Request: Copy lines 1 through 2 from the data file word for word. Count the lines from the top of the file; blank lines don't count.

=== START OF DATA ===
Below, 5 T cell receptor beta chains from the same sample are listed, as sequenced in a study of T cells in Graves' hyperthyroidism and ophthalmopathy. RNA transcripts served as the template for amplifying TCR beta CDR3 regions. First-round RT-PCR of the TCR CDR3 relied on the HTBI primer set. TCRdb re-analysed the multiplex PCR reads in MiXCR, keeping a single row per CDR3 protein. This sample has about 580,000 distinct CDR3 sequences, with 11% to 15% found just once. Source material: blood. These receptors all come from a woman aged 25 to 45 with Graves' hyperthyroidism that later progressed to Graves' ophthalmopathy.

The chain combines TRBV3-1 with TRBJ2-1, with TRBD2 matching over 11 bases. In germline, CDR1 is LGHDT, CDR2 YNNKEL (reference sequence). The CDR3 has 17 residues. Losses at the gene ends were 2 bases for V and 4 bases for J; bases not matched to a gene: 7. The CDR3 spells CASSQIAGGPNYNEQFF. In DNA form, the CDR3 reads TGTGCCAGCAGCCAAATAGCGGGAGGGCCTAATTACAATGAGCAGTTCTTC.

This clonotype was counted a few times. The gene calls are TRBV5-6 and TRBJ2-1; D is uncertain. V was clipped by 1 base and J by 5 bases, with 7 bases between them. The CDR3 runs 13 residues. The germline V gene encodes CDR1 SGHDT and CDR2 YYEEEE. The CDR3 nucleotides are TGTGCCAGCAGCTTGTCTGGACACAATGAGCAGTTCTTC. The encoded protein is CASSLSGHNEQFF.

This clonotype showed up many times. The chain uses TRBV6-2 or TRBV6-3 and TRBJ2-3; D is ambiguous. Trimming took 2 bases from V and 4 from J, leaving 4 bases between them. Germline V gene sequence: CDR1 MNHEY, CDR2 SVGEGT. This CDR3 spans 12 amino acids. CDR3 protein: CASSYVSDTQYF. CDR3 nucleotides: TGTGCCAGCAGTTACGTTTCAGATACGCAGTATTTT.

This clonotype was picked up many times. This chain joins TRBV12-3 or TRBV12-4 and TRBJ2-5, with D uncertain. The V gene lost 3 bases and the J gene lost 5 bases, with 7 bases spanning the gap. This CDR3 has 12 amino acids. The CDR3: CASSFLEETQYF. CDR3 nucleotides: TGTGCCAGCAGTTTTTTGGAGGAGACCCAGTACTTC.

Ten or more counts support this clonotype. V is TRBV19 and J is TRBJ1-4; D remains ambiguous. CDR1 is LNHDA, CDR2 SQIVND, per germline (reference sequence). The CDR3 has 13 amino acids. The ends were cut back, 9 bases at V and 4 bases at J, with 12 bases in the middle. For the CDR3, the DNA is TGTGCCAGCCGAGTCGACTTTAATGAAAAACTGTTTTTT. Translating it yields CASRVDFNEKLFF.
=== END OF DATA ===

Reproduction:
Below, 5 T cell receptor beta chains from the same sample are listed, as sequenced in a study of T cells in Graves' hyperthyroidism and ophthalmopathy. RNA transcripts served as the template for amplifying TCR beta CDR3 regions. First-round RT-PCR of the TCR CDR3 relied on the HTBI primer set. TCRdb re-analysed the multiplex PCR reads in MiXCR, keeping a single row per CDR3 protein. This sample has about 580,000 distinct CDR3 sequences, with 11% to 15% found just once. Source material: blood. These receptors all come from a woman aged 25 to 45 with Graves' hyperthyroidism that later progressed to Graves' ophthalmopathy.

The chain combines TRBV3-1 with TRBJ2-1, with TRBD2 matching over 11 bases. In germline, CDR1 is LGHDT, CDR2 YNNKEL (reference sequence). The CDR3 has 17 residues. Losses at the gene ends were 2 bases for V and 4 bases for J; bases not matched to a gene: 7. The CDR3 spells CASSQIAGGPNYNEQFF. In DNA form, the CDR3 reads TGTGCCAGCAGCCAAATAGCGGGAGGGCCTAATTACAATGAGCAGTTCTTC.